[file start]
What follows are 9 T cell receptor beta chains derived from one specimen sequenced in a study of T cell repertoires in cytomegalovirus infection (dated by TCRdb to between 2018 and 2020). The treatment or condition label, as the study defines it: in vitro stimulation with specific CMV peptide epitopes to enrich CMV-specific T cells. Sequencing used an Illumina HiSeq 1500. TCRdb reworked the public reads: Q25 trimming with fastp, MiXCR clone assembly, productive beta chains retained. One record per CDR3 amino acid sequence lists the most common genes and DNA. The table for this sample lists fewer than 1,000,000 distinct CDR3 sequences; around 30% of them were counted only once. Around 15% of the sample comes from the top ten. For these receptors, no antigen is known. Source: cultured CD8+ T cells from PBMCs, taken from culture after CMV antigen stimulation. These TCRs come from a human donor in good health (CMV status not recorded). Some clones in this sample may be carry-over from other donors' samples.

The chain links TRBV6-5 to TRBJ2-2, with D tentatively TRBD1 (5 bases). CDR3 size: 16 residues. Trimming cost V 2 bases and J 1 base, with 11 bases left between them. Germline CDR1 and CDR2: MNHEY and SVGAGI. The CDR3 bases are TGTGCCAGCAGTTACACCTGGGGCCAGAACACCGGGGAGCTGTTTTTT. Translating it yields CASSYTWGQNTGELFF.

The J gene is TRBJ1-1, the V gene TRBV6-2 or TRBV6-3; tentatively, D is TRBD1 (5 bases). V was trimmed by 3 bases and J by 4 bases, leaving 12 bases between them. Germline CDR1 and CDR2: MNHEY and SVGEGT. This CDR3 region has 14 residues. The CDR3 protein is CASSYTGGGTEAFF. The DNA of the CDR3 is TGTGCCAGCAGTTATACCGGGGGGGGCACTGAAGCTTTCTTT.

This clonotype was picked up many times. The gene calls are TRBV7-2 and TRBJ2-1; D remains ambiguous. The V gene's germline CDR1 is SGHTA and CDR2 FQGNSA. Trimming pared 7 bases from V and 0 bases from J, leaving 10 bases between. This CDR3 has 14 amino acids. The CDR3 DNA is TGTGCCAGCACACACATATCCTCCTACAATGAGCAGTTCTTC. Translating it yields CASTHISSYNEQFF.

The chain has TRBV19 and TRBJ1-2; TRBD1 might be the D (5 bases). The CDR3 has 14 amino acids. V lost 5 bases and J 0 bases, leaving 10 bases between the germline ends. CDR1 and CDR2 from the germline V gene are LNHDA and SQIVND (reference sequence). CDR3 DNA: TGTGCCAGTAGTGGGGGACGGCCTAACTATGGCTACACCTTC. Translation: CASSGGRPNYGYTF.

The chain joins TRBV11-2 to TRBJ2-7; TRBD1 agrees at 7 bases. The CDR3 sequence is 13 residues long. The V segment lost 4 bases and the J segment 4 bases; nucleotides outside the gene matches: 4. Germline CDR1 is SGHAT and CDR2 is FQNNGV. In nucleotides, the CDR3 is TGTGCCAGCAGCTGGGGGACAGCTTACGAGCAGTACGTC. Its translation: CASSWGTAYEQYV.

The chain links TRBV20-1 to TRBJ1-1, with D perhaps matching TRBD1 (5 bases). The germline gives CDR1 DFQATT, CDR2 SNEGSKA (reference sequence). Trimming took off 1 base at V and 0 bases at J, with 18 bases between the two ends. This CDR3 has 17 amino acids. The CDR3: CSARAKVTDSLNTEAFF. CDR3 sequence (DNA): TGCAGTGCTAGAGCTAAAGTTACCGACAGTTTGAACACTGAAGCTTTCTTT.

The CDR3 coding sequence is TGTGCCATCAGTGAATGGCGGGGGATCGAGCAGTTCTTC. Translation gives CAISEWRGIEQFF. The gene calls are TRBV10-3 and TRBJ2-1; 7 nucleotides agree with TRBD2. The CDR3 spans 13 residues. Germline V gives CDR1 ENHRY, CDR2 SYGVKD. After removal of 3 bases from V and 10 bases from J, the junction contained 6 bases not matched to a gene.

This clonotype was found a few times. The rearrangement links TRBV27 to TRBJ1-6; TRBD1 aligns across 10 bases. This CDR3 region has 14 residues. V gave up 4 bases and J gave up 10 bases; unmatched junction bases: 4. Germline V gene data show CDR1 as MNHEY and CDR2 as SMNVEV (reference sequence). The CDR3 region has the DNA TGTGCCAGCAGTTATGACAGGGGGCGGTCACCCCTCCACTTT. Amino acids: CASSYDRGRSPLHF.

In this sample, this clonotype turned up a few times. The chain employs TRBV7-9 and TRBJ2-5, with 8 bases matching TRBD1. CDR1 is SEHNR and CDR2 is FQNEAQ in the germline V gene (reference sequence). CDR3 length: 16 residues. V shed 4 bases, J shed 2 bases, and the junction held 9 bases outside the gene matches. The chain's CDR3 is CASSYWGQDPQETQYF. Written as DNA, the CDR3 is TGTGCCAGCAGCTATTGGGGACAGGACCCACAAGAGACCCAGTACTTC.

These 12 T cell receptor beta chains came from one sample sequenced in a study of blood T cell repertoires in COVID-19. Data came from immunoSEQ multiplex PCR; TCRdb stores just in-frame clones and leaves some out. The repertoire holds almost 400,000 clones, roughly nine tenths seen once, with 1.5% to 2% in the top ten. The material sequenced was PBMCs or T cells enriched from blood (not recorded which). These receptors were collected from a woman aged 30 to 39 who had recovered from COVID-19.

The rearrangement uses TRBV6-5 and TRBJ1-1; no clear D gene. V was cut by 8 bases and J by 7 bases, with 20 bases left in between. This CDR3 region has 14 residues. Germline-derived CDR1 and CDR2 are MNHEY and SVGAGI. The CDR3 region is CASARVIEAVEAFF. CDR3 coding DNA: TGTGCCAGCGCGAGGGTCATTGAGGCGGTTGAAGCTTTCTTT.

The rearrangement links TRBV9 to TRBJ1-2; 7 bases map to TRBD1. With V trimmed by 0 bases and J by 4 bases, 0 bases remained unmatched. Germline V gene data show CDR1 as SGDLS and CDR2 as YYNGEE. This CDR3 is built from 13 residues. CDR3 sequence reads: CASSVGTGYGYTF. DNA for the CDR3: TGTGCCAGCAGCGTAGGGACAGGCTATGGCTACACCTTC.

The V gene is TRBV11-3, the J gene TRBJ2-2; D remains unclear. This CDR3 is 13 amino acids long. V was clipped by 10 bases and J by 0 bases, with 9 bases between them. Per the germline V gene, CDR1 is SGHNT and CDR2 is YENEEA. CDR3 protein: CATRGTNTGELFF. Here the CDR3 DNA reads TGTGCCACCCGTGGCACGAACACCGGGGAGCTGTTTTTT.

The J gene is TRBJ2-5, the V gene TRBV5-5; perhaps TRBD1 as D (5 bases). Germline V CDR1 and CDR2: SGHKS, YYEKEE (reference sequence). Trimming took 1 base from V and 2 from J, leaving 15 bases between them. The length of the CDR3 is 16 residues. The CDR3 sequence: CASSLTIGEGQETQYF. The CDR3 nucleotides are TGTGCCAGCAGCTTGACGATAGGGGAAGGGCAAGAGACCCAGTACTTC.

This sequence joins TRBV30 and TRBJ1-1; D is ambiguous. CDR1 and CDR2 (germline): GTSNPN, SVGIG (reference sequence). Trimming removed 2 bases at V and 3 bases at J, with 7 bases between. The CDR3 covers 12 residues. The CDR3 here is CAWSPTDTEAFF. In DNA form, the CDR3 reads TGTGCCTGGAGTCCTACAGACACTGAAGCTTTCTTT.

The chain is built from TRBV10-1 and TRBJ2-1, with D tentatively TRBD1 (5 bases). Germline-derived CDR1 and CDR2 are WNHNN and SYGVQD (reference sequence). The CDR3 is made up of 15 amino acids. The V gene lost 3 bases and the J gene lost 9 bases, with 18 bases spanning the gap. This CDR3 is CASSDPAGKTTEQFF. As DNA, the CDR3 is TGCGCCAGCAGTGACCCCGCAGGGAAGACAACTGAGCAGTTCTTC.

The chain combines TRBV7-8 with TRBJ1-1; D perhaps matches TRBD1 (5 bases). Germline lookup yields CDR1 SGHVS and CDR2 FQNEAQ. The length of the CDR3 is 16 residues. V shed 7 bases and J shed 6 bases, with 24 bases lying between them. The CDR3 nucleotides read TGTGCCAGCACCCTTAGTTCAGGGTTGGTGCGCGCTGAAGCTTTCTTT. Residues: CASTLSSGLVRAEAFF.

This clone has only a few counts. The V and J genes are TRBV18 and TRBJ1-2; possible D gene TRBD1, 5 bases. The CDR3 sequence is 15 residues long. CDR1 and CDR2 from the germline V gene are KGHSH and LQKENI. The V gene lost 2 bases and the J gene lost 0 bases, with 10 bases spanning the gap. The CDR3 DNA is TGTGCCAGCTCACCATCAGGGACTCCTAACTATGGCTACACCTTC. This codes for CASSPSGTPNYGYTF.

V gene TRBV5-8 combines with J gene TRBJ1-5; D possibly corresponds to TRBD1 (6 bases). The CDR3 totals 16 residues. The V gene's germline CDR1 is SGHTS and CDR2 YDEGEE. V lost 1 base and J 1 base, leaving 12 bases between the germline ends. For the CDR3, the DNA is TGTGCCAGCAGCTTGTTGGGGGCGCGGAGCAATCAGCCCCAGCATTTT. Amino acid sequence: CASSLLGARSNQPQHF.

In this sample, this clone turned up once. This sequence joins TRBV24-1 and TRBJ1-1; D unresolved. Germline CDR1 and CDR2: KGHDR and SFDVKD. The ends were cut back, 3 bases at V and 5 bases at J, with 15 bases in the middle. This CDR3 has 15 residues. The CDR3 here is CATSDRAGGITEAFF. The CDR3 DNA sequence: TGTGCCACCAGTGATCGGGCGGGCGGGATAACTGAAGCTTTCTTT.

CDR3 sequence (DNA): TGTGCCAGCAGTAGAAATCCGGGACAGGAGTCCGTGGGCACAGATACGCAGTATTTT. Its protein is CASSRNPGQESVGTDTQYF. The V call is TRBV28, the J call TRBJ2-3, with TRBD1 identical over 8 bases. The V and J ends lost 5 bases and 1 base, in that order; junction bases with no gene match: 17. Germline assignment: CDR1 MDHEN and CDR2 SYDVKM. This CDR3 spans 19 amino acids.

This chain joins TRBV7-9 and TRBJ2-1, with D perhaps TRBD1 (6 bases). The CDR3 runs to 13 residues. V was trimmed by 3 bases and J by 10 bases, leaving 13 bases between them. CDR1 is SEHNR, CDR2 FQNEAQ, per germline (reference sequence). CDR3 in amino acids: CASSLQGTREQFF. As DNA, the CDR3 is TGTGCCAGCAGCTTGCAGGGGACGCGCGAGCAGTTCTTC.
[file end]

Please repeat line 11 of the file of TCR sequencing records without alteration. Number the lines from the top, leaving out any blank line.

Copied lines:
These 12 T cell receptor beta chains came from one sample sequenced in a study of blood T cell repertoires in COVID-19. Data came from immunoSEQ multiplex PCR; TCRdb stores just in-frame clones and leaves some out. The repertoire holds almost 400,000 clones, roughly nine tenths seen once, with 1.5% to 2% in the top ten. The material sequenced was PBMCs or T cells enriched from blood (not recorded which). These receptors were collected from a woman aged 30 to 39 who had recovered from COVID-19.